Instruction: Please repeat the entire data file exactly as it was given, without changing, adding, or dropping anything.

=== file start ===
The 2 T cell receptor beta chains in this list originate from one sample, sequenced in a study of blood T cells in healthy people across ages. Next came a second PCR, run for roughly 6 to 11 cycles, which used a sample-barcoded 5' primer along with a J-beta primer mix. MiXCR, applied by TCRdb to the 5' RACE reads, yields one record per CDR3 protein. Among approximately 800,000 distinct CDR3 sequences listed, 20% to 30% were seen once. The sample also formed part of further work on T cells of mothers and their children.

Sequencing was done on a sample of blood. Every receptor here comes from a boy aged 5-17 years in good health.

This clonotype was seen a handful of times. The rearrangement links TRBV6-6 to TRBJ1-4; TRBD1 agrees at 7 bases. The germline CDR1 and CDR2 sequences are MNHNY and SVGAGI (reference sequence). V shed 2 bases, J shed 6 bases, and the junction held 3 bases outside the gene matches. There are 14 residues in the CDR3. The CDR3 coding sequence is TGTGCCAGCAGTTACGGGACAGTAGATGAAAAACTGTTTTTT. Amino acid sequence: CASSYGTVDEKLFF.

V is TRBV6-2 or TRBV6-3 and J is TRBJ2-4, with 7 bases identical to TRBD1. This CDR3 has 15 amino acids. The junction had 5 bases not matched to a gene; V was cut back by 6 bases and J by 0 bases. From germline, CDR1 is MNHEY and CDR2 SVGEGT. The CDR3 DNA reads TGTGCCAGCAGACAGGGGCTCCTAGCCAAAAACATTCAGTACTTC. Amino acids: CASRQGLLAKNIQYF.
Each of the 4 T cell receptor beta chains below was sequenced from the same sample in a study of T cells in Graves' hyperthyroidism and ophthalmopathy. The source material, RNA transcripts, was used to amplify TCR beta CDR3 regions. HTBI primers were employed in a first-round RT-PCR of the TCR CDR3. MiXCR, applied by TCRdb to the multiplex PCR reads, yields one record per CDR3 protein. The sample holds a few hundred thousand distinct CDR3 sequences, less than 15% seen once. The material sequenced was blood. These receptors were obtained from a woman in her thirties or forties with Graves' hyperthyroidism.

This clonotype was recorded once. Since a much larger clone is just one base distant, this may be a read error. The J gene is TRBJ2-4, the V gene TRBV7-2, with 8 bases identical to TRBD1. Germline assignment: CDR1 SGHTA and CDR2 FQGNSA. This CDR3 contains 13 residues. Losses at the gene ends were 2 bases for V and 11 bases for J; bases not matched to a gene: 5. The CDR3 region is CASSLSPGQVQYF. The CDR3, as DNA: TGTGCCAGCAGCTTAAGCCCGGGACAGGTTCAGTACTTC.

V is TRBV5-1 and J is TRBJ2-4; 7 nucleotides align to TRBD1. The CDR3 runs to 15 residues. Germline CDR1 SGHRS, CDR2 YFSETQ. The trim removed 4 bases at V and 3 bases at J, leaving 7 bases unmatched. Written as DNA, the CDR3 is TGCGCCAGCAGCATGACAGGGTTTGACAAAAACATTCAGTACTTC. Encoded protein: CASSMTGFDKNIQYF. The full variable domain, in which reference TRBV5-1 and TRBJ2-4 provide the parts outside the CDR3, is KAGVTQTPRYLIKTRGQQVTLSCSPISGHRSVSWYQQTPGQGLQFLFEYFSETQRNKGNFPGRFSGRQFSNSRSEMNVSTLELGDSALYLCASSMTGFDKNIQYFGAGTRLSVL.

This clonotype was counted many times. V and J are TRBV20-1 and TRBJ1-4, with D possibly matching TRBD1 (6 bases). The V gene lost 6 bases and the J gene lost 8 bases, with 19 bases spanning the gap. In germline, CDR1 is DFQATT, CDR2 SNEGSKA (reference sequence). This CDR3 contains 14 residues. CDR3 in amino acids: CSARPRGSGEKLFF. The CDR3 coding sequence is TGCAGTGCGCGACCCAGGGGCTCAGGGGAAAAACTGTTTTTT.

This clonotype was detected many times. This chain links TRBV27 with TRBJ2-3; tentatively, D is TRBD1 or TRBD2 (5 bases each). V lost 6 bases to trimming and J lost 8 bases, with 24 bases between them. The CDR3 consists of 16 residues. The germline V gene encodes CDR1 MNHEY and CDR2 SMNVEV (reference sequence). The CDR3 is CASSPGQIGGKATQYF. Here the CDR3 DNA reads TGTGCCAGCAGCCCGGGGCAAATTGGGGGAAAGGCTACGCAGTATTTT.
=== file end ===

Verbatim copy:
The 2 T cell receptor beta chains in this list originate from one sample, sequenced in a study of blood T cells in healthy people across ages. Next came a second PCR, run for roughly 6 to 11 cycles, which used a sample-barcoded 5' primer along with a J-beta primer mix. MiXCR, applied by TCRdb to the 5' RACE reads, yields one record per CDR3 protein. Among approximately 800,000 distinct CDR3 sequences listed, 20% to 30% were seen once. The sample also formed part of further work on T cells of mothers and their children.

Sequencing was done on a sample of blood. Every receptor here comes from a boy aged 5-17 years in good health.

This clonotype was seen a handful of times. The rearrangement links TRBV6-6 to TRBJ1-4; TRBD1 agrees at 7 bases. The germline CDR1 and CDR2 sequences are MNHNY and SVGAGI (reference sequence). V shed 2 bases, J shed 6 bases, and the junction held 3 bases outside the gene matches. There are 14 residues in the CDR3. The CDR3 coding sequence is TGTGCCAGCAGTTACGGGACAGTAGATGAAAAACTGTTTTTT. Amino acid sequence: CASSYGTVDEKLFF.

V is TRBV6-2 or TRBV6-3 and J is TRBJ2-4, with 7 bases identical to TRBD1. This CDR3 has 15 amino acids. The junction had 5 bases not matched to a gene; V was cut back by 6 bases and J by 0 bases. From germline, CDR1 is MNHEY and CDR2 SVGEGT. The CDR3 DNA reads TGTGCCAGCAGACAGGGGCTCCTAGCCAAAAACATTCAGTACTTC. Amino acids: CASRQGLLAKNIQYF.
Each of the 4 T cell receptor beta chains below was sequenced from the same sample in a study of T cells in Graves' hyperthyroidism and ophthalmopathy. The source material, RNA transcripts, was used to amplify TCR beta CDR3 regions. HTBI primers were employed in a first-round RT-PCR of the TCR CDR3. MiXCR, applied by TCRdb to the multiplex PCR reads, yields one record per CDR3 protein. The sample holds a few hundred thousand distinct CDR3 sequences, less than 15% seen once. The material sequenced was blood. These receptors were obtained from a woman in her thirties or forties with Graves' hyperthyroidism.

This clonotype was recorded once. Since a much larger clone is just one base distant, this may be a read error. The J gene is TRBJ2-4, the V gene TRBV7-2, with 8 bases identical to TRBD1. Germline assignment: CDR1 SGHTA and CDR2 FQGNSA. This CDR3 contains 13 residues. Losses at the gene ends were 2 bases for V and 11 bases for J; bases not matched to a gene: 5. The CDR3 region is CASSLSPGQVQYF. The CDR3, as DNA: TGTGCCAGCAGCTTAAGCCCGGGACAGGTTCAGTACTTC.

V is TRBV5-1 and J is TRBJ2-4; 7 nucleotides align to TRBD1. The CDR3 runs to 15 residues. Germline CDR1 SGHRS, CDR2 YFSETQ. The trim removed 4 bases at V and 3 bases at J, leaving 7 bases unmatched. Written as DNA, the CDR3 is TGCGCCAGCAGCATGACAGGGTTTGACAAAAACATTCAGTACTTC. Encoded protein: CASSMTGFDKNIQYF. The full variable domain, in which reference TRBV5-1 and TRBJ2-4 provide the parts outside the CDR3, is KAGVTQTPRYLIKTRGQQVTLSCSPISGHRSVSWYQQTPGQGLQFLFEYFSETQRNKGNFPGRFSGRQFSNSRSEMNVSTLELGDSALYLCASSMTGFDKNIQYFGAGTRLSVL.

This clonotype was counted many times. V and J are TRBV20-1 and TRBJ1-4, with D possibly matching TRBD1 (6 bases). The V gene lost 6 bases and the J gene lost 8 bases, with 19 bases spanning the gap. In germline, CDR1 is DFQATT, CDR2 SNEGSKA (reference sequence). This CDR3 contains 14 residues. CDR3 in amino acids: CSARPRGSGEKLFF. The CDR3 coding sequence is TGCAGTGCGCGACCCAGGGGCTCAGGGGAAAAACTGTTTTTT.

This clonotype was detected many times. This chain links TRBV27 with TRBJ2-3; tentatively, D is TRBD1 or TRBD2 (5 bases each). V lost 6 bases to trimming and J lost 8 bases, with 24 bases between them. The CDR3 consists of 16 residues. The germline V gene encodes CDR1 MNHEY and CDR2 SMNVEV (reference sequence). The CDR3 is CASSPGQIGGKATQYF. Here the CDR3 DNA reads TGTGCCAGCAGCCCGGGGCAAATTGGGGGAAAGGCTACGCAGTATTTT.